It will be two years this December that my husband was diagnosed with stage four CLL — chronic lymphocytic leukemia — a type of cancer in which the bone marrow makes too many lymphocytes (a type of white blood cell). His first symptom was obvious: a large swelling on the left side of his neck. His lymph nodes were trying to combat the chaos going on in his body. After a bone marrow biopsy and extended tests, he began aggressive daily chemo infusions at our local hospital.
When he returned for his second chemo treatment, blood tests revealed that the chemo was having no effect on his cancer. Infusion was stopped and his oncologist called The James Cancer Hospital, Columbus, Ohio.
Within a few weeks, we were seated in a new oncologist’s office reviewing my husband’s diagnosis and a plan to make him better. After several months of “chemo wash” — getting the first rounds of chemo out of his body — he began a new chemo infusion treatment at The James.
The oncologist and nurses at The James are amazing. No question unanswered, no problem too small. They have specialists for every type of cancer. There are 12 types of CLL alone — the same cancer, but with small differences. We learned a lot about CLL and the treatment of cancer.
The James’ facility where my husband takes treatment is new and state-of-the-art. The infusion rooms are designed to keep the patient and family comfortable during treatment. The rooms are clean and bright; rooms on the perimeter of the fifth floor look through large windows to the manicured courtyard below.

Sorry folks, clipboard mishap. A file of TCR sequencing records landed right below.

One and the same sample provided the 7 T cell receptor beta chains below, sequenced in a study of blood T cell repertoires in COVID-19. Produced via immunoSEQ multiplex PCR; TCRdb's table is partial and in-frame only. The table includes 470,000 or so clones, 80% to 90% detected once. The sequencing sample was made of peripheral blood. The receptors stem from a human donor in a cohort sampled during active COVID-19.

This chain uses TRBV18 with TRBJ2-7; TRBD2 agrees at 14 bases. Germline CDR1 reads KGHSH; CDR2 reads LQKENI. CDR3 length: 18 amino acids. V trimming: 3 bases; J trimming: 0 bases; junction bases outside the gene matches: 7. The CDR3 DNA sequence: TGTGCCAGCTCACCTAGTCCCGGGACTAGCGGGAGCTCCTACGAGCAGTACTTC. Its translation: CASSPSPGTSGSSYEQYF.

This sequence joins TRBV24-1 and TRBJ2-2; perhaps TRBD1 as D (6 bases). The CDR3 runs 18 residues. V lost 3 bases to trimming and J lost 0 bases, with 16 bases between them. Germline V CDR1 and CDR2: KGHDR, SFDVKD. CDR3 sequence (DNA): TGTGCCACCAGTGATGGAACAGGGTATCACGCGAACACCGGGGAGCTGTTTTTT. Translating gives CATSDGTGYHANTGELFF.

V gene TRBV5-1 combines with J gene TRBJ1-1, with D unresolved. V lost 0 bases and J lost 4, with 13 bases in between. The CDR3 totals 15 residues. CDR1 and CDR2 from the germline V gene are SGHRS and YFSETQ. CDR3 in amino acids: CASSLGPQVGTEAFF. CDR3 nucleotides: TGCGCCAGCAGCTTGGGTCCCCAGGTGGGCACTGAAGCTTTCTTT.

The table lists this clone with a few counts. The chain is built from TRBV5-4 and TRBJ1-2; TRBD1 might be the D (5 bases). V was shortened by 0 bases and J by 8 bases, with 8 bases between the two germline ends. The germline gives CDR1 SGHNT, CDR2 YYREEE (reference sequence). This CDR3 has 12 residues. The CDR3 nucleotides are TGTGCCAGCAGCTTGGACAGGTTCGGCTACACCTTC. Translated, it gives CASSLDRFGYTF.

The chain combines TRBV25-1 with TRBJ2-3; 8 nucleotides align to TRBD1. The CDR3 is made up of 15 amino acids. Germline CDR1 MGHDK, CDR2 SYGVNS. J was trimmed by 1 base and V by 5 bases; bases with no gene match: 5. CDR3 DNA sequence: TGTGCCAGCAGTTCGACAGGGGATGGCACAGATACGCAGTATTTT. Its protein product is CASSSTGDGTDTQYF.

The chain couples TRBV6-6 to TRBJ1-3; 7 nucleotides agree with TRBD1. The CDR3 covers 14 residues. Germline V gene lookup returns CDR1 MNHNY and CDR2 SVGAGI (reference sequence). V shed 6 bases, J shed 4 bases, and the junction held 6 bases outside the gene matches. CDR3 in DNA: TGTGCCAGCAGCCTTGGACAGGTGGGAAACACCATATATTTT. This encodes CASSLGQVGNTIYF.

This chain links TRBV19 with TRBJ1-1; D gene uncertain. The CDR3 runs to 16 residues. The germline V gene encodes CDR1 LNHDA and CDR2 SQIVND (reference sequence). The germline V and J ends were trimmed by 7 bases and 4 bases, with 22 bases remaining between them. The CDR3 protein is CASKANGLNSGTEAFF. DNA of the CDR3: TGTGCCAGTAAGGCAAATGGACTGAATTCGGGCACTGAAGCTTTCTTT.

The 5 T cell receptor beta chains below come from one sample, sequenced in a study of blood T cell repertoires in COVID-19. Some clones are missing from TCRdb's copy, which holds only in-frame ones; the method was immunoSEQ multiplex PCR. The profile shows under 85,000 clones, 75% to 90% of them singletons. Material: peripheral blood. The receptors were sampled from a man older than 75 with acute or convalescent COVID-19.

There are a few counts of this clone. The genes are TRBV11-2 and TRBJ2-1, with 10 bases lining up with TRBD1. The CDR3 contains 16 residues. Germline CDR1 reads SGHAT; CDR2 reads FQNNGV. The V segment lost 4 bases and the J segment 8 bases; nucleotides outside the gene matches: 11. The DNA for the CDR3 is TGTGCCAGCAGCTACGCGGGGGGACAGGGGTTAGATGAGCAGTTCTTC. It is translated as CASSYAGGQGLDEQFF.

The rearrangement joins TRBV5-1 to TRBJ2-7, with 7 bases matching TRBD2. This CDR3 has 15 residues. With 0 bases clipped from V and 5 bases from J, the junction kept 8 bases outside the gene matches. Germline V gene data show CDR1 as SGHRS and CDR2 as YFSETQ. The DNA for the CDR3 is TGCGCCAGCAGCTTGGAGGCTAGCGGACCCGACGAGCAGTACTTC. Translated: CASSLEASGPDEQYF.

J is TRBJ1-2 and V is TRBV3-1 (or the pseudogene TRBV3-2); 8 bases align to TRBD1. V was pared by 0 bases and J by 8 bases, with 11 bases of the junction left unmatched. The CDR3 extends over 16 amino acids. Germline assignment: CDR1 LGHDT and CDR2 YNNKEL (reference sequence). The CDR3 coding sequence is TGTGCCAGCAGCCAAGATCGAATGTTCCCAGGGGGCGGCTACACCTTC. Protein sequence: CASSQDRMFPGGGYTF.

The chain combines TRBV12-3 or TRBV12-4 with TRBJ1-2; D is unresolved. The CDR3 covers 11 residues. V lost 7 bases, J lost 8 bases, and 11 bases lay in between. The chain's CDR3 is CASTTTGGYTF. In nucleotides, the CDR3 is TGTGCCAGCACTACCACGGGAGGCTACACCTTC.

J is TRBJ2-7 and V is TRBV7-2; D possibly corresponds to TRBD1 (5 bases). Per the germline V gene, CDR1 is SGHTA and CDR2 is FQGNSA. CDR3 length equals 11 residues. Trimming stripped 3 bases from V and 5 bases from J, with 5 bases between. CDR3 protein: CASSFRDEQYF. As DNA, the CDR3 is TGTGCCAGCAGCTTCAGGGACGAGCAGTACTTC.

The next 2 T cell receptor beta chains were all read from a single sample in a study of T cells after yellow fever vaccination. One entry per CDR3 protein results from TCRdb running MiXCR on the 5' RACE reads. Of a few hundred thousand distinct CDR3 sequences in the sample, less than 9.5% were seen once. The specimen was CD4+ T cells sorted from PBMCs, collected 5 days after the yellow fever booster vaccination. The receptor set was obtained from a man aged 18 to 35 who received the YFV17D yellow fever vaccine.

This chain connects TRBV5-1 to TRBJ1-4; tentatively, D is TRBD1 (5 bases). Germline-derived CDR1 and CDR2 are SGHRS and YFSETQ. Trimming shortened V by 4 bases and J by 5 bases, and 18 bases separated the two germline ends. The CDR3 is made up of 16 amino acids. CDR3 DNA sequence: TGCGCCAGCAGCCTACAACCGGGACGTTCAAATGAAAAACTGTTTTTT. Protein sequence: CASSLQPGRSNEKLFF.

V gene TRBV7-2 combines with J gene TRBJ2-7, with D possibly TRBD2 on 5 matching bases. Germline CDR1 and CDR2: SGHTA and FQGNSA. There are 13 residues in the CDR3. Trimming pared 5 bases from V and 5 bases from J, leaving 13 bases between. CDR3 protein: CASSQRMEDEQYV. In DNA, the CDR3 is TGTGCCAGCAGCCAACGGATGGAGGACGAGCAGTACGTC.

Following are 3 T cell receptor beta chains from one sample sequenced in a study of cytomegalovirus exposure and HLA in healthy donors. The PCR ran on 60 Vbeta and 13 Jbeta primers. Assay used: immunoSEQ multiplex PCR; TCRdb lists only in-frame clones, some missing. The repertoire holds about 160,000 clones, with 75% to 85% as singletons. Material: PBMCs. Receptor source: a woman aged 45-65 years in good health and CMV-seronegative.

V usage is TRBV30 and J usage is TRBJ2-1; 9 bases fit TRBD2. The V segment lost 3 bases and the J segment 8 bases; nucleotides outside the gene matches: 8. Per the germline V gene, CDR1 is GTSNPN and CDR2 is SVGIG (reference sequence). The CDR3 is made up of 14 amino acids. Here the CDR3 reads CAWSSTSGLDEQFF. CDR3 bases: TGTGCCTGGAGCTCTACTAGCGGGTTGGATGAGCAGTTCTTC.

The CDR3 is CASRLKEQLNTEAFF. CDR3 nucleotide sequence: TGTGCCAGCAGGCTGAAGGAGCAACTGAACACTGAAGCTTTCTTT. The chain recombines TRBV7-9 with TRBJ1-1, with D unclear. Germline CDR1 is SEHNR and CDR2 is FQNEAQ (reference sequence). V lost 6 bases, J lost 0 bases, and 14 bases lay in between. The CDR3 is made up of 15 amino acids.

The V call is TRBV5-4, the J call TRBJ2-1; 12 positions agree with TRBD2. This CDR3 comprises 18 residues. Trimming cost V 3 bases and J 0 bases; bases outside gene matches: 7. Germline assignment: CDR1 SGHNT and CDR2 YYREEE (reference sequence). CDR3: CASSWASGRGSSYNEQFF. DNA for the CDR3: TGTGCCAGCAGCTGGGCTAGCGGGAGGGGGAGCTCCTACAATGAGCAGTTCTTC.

On the wall of every room is a single picture: a circle of colorful flowers, framed and matted in pure white. The art draws me in every time and takes my mind back to the flowers in the field. The artist meticulously placed each petal, leaf, flower, and bud, so that the colors draw you in and calm the storm you are feeling inside.
With the passing of summer, the flowers outside are waning, some turning into stick-me-tights, some already back to seed. Passing through the meadow, I decided to create my own circle of flowers. My choices were blooming “weeds” along the creek bank and resident wildflowers along the edge of the hay field. Gently pulling each flower from its stem, I placed them in my satchel and took them to the barn. I couldn’t find a white mat, so I used a bench.
Even though my mind raced with things to do — cooking, cleaning, writing, work — I took the time to lay each petal down and place them neatly in a circle. I suppose the artist of the circle of flowers at The James used tweezers and tools to make their flower circle perfect. Mine is kind of out-of-round, a little serendipitous, but beautiful still.
Flowers fade and life has twists and turns. Enjoy the moment. I encourage you to make your own circle of flowers. Take the time to see the beauty in weeds that we take for granted. Feel the softness of each petal and soak in the beautiful hues. Winter is coming.